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Orofino church makes improvements to be accessible

Lilia Felicitas-Malana

Lilia Felicitas-Malana

Lilia Felicitas-Malana, who began her ministry in a rural church in the Philippines, now helps the Orofino-Peck United Methodist Church in Idaho identify their assets and community needs.

One asset is that the building recently became more handicapped accessible with a sloped entry and the addition of an elevator so it can better serve its own members and others who have had knee and hip replacements.

Members refer to themselves as the “wounded knee and hip” church.  Seven members had surgeries replacing those joints, said Lilia of the congregation in which most of the 55 who attend worship are aging.

“When my husband, a truck driver, and I moved to Orofino a year ago, our four children doubled the size of the Sunday school,” she said, “and brought diversity to the community.”

On April 29, they dedicated a key-operated elevator so people could go from the social hall on the lower level to the sanctuary.

The church raised funds for the $50,000 elevator and used funds from the sale of the Methodist church in Peck, a small community six miles west, after it merged with the Orofino church in 1988.

Orofino UMC

New entry to Orofino UMC

 

After the elevator was installed, two people began attending, including one woman in a motorized wheel chair with a service dog.

“She was so happy when she learned about the elevator,” said Lilia, who grew up in a Methodist church in the Isabella Province in northern Luzon.

After “accepting Jesus as Lord and Savior” at the age of 16, she became active in church, singing in the choir and teaching Sunday school in the congregation of 40 people. 

 


Orofino ribbon cutting

Lilia and members prepare to cut ribbon.

While some had urged her to consider ministry, she had her mind set on medicine.  However, when her brother and she both were eligible for a government college scholarship and only one in a family could receive one, he took it.  Then a “Good Samaritan” offered to finance her education at a Bible school to learn Scripture and help in children’s ministry.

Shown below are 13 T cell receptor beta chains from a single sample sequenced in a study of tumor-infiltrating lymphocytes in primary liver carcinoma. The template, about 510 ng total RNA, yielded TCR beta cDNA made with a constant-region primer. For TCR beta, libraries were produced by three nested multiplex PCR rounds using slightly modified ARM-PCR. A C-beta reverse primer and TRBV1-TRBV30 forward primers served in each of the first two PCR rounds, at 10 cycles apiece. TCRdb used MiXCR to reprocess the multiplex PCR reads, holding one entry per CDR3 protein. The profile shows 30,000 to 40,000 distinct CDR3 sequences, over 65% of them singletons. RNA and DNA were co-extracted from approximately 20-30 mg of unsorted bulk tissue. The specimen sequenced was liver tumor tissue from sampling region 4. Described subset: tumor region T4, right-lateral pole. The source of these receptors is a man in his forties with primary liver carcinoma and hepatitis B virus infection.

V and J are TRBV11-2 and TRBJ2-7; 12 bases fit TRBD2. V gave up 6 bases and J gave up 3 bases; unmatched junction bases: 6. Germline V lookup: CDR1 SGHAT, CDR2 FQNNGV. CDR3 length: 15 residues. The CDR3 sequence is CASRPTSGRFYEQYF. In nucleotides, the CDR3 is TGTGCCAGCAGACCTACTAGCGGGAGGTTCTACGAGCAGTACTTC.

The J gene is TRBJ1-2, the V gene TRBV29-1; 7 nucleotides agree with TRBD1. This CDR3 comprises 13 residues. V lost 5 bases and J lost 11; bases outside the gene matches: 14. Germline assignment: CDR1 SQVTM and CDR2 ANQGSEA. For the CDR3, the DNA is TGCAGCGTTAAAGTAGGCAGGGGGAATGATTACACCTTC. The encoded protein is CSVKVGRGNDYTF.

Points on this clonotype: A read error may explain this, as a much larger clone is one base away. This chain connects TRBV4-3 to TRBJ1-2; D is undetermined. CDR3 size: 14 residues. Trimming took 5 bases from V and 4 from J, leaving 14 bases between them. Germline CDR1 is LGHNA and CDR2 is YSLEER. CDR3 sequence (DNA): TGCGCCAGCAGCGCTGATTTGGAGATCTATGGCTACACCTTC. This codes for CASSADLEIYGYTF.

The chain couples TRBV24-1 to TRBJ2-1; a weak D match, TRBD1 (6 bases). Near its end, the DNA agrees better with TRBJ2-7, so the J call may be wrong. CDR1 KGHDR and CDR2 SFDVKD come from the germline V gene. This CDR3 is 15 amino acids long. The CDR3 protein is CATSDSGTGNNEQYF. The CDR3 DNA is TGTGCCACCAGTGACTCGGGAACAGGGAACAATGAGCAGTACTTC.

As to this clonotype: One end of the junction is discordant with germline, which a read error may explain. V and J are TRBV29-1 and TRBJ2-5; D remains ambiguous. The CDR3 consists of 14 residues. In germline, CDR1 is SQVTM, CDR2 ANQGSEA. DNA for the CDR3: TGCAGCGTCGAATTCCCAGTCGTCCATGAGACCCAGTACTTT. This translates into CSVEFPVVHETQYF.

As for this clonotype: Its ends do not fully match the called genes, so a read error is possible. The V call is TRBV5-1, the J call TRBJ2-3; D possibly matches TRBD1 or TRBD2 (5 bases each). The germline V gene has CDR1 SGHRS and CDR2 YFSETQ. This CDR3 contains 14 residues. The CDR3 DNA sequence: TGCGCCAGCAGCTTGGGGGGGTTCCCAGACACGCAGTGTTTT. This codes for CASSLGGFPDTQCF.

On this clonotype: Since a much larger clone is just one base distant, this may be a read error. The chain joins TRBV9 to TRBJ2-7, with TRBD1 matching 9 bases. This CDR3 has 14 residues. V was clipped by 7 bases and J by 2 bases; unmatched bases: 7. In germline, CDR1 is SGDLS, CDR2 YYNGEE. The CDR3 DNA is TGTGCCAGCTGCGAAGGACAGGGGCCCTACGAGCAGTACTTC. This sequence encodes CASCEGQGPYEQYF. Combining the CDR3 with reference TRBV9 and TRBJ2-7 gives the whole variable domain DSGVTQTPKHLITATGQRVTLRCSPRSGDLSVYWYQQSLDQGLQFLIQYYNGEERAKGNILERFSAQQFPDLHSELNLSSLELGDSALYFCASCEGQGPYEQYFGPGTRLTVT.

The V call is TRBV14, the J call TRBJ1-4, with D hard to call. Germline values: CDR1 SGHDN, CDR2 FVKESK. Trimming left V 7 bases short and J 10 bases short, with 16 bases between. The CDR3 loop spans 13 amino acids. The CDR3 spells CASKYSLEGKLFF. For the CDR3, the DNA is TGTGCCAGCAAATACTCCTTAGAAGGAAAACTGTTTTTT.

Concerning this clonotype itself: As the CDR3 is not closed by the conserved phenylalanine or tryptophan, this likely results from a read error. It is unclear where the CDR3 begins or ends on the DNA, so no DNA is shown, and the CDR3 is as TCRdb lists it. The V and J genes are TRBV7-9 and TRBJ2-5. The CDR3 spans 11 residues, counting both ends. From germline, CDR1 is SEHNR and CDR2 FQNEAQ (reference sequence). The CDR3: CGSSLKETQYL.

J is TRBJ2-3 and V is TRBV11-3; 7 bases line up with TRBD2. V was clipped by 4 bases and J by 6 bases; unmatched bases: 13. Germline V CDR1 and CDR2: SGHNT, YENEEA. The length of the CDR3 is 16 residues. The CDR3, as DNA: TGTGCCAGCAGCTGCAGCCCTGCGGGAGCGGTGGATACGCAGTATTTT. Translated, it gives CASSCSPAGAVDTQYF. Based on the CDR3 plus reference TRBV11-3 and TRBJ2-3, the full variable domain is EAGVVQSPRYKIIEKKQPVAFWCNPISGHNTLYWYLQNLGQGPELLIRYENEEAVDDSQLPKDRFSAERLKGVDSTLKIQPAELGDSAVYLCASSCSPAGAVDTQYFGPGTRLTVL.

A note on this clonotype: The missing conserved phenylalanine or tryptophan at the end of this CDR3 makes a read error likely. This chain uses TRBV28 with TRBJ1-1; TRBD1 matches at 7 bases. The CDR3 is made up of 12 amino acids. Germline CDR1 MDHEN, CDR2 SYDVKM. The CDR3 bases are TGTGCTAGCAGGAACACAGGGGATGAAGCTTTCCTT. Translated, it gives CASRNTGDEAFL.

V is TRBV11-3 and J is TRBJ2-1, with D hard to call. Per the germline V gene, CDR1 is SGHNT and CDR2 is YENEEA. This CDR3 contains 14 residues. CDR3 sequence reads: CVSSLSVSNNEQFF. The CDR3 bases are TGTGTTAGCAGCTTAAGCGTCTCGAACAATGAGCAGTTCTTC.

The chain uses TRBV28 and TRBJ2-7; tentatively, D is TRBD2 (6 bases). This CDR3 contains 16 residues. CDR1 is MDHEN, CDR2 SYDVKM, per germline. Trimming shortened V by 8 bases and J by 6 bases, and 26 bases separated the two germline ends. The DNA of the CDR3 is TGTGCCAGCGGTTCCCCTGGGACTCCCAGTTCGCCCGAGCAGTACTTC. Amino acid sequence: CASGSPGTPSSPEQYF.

She saw it as God’s way to set her on the path into ministry.

“We have our plans and God has plans,” said Lilia, who has been in ministry 21 years.

She completed Bible school, was ordained an elder and had served in ministry 15 years in the Philippines when she had the opportunity to serve a Filipino-American congregation in Seattle and study at the Seattle University School of Theology and Ministry for a master’s of divinity.  She has not yet finished the degree.

For four years, she helped start the multi-ethnic, multi-generational church, an outreach of Beacon United Methodist Church.  Then she was appointed for two years to serve a church in Tieton near Yakima, before being appointed just over a year ago to Orofino-Peck.

Orofino is a community of 3,200 with 20 churches, many retired people, schools, two hospitals, a fish hatchery, a state prison, nursing homes, a logging company and farming in the surrounding area.

Lilia and leaders

Lilia discusses plans with leaders.

Lilia sees her gifts in ministry as pastoral and apostolic.

By apostolic, she means reaching out to unchurched people so they know there is a God and can find their way to live faithfully.  Whether ordained or lay, she believes Christians are called to share the Good News.